Zakat on minerals should be paid upon extraction on the analogy of crops and buried treasure, which comes due at the time of harvest, once it reaches niṣâb. This is because for both produce and mineral product, no investment time is needed for them to reap profit, which differs from the case of money or wealth that requires an investment period to achieve growth. Crops and minerals are themselves the fruition or growth.
If scholars and experts come together to determine a mineral deposit’s appropriate Zakat timeline, that period may not exceed Islam’s Hijri lunar year (ḥawl). The mineral deposit’s niṣâb, in such case, should be calculated by aggregating the extracted mineral’s harvest in that period of time, regardless of extraction intervals, unless that stoppage exceeds a Zakat year, in which case it can be restarted with the new mining period. (see When Is Zakat Due?)
Muslim jurists differ regarding Zakat on organic sea (or fresh water) gems, like pearls, coral, calcite, aragonite, and amber. (Bear in mind that the waters may also yield inorganic gemstones including diamonds, serpentine, and olivine.)
Some hold that one pays no Zakat on the precious organic gemstones of the waters, which is the Ḥanafî position. An authentic report from the great juridical Companion Ibn ‘Abbâs upholds this ruling.
Yet another later report from him, also true, calls for a one-fifth charge in a particular incident in which someone in Aden, Yemen, harvested a windfall of amber. This is the same rate of Zakat as buried treasure. Other notable scholars from the early generations also ruled on the same Zakat rate for pearls, amber, and the like, including the celebrated Ḥanafî jurist Abû Yuṣuf.
Aḥmad ibn Ḥanbal, the namesake of the Ḥanbalî school of fiqh (Islamic Law), states in one report calls for Zakat on amber and pearls on analogy with minerals of the earth.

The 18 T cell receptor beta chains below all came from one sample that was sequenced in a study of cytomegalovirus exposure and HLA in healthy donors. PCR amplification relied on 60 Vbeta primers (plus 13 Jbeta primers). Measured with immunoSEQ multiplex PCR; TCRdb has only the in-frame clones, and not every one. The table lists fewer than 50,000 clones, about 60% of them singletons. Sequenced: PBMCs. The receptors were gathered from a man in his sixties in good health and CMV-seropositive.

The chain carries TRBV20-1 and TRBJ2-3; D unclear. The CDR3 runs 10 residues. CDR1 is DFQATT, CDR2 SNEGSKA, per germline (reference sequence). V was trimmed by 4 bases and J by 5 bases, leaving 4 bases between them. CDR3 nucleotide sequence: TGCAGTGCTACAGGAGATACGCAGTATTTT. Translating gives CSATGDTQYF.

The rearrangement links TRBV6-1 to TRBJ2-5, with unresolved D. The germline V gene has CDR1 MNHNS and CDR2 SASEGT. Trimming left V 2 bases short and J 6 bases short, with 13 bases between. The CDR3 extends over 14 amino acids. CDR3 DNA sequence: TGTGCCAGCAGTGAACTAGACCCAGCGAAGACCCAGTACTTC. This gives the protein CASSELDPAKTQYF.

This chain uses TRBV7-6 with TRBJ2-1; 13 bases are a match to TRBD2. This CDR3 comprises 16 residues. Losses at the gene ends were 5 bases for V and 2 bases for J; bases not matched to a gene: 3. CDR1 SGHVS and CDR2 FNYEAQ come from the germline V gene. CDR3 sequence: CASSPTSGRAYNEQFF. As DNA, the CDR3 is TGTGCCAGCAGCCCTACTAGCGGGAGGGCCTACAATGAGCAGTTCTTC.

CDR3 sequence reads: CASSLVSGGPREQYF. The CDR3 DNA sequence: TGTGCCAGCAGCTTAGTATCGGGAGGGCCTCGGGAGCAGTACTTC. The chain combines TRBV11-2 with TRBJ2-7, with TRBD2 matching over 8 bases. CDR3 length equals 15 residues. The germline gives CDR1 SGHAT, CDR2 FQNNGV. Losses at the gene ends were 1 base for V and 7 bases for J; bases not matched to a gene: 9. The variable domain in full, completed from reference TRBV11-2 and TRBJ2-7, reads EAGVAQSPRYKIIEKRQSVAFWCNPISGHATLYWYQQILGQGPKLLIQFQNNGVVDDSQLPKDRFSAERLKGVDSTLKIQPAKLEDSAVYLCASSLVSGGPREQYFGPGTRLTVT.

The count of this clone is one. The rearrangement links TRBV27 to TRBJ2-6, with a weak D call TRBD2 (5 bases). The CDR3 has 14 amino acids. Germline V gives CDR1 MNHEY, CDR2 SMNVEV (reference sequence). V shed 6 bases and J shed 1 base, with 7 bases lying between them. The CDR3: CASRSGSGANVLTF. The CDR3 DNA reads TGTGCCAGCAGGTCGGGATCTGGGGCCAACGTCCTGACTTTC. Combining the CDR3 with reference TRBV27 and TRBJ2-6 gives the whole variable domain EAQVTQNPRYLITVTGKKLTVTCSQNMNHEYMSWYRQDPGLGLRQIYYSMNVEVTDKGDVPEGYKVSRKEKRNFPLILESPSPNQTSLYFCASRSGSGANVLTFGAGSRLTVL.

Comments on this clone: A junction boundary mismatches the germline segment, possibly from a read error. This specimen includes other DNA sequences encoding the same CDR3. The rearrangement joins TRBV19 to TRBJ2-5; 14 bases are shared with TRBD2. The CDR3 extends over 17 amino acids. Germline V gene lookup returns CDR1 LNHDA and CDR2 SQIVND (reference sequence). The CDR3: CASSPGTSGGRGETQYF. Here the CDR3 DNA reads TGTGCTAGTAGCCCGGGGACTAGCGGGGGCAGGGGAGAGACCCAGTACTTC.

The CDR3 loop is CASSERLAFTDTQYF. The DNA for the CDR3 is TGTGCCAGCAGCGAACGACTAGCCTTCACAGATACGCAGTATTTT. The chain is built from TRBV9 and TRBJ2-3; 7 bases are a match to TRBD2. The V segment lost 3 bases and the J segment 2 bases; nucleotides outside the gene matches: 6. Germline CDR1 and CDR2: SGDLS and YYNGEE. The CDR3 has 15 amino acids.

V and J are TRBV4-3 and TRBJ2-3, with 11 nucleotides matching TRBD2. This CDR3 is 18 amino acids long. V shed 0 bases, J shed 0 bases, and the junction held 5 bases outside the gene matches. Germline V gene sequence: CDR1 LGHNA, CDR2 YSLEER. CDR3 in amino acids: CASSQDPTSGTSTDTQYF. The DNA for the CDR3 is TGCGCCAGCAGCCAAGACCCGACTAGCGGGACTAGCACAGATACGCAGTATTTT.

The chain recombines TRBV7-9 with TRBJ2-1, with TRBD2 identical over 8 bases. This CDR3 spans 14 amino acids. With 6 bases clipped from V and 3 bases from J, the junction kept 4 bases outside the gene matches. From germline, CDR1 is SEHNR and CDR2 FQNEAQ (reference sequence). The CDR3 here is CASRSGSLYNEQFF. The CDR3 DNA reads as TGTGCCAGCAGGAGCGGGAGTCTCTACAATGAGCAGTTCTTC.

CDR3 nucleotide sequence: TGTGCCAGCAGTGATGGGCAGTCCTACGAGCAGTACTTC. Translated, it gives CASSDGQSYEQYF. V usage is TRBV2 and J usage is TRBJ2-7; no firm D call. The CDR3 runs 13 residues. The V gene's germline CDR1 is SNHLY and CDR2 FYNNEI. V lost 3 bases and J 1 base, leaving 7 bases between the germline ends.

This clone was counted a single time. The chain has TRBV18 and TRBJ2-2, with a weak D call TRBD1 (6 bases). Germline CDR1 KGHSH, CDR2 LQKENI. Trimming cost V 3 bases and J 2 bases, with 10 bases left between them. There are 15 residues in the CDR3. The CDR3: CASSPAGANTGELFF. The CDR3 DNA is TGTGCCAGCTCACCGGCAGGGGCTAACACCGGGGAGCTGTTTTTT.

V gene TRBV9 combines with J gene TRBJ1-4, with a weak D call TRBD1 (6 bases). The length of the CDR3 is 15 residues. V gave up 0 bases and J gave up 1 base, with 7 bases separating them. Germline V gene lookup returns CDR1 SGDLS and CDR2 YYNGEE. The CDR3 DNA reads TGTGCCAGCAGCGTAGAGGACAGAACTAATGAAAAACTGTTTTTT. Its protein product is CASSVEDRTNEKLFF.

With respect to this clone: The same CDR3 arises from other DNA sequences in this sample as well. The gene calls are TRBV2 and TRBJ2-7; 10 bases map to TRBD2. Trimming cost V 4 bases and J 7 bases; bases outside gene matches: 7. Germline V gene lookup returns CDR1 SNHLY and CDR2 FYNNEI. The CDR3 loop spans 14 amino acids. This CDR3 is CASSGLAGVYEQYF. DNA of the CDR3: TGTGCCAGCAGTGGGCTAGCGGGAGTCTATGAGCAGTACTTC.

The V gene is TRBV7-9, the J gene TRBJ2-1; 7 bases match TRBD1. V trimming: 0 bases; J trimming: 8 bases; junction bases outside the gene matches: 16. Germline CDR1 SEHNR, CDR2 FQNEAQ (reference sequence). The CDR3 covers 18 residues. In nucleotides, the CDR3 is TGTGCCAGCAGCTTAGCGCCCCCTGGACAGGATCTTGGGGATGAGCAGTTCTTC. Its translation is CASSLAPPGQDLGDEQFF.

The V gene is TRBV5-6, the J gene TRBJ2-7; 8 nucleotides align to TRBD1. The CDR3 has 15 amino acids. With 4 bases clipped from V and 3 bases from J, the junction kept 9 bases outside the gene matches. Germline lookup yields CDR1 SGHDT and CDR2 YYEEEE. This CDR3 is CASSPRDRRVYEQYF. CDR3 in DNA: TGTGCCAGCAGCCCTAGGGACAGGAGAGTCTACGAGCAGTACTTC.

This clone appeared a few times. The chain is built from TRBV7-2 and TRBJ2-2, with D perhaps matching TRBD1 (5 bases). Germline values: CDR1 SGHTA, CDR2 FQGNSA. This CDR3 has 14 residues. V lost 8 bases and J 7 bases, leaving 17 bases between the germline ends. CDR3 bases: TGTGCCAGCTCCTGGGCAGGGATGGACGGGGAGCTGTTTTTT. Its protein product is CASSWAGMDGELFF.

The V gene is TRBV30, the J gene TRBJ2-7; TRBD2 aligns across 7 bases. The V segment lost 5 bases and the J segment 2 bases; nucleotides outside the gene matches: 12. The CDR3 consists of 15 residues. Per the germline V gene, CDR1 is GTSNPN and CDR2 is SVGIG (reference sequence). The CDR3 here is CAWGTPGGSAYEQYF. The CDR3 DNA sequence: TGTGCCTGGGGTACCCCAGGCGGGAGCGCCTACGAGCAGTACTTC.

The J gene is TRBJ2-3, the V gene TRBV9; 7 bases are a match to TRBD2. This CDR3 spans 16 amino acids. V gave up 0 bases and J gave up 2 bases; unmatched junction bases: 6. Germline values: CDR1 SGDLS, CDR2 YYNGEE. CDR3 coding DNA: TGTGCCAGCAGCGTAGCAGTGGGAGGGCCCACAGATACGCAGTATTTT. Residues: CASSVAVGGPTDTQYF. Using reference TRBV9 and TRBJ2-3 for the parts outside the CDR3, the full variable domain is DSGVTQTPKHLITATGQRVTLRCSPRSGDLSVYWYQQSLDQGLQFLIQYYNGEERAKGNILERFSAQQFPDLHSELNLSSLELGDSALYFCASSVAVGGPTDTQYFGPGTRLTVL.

Again, some modern scholars, who liken gemstones from the waters to minerals and crops, say the rate of their Zakat assessment should follow from the effort and cost expended in their extraction. If substantial, their Zakat rates should be less, like crops that must be irrigated or minerals that require significant investments for extraction. If they require minimal expenditure to obtain them, their Zakat rates should be higher.
On the analogy of produce (and, based on that, minerals), Zakat rates of 5% and 10% respectively where would apply. Again, this is a matter for Muslim scholars, experts, and those involved in harvesting sea gems to confer about and apply.
If diamonds, colored gemstones from the earth, or organic gemstones from the waters are worn by Muslim women as jewelry, or owned in permissible forms and for lawful uses by Muslims in general, there is no Zakat on them.
If one trades or invests in them, or owns or uses them in forbidden forms or ways, Zakat comes due on them.
Jurists differ about the Zakat-eligibility of minerals of the earth and sea gems and their Zakat rates, but they are likely Zakatable, at the rate of at least gold and silver, or more likely agricultural produce, except for the exemptions noted here.
The wealth of the earth’s minerals in Muslim lands should likely inure to the benefit of all Muslims, because the people are collectively their true beneficiaries.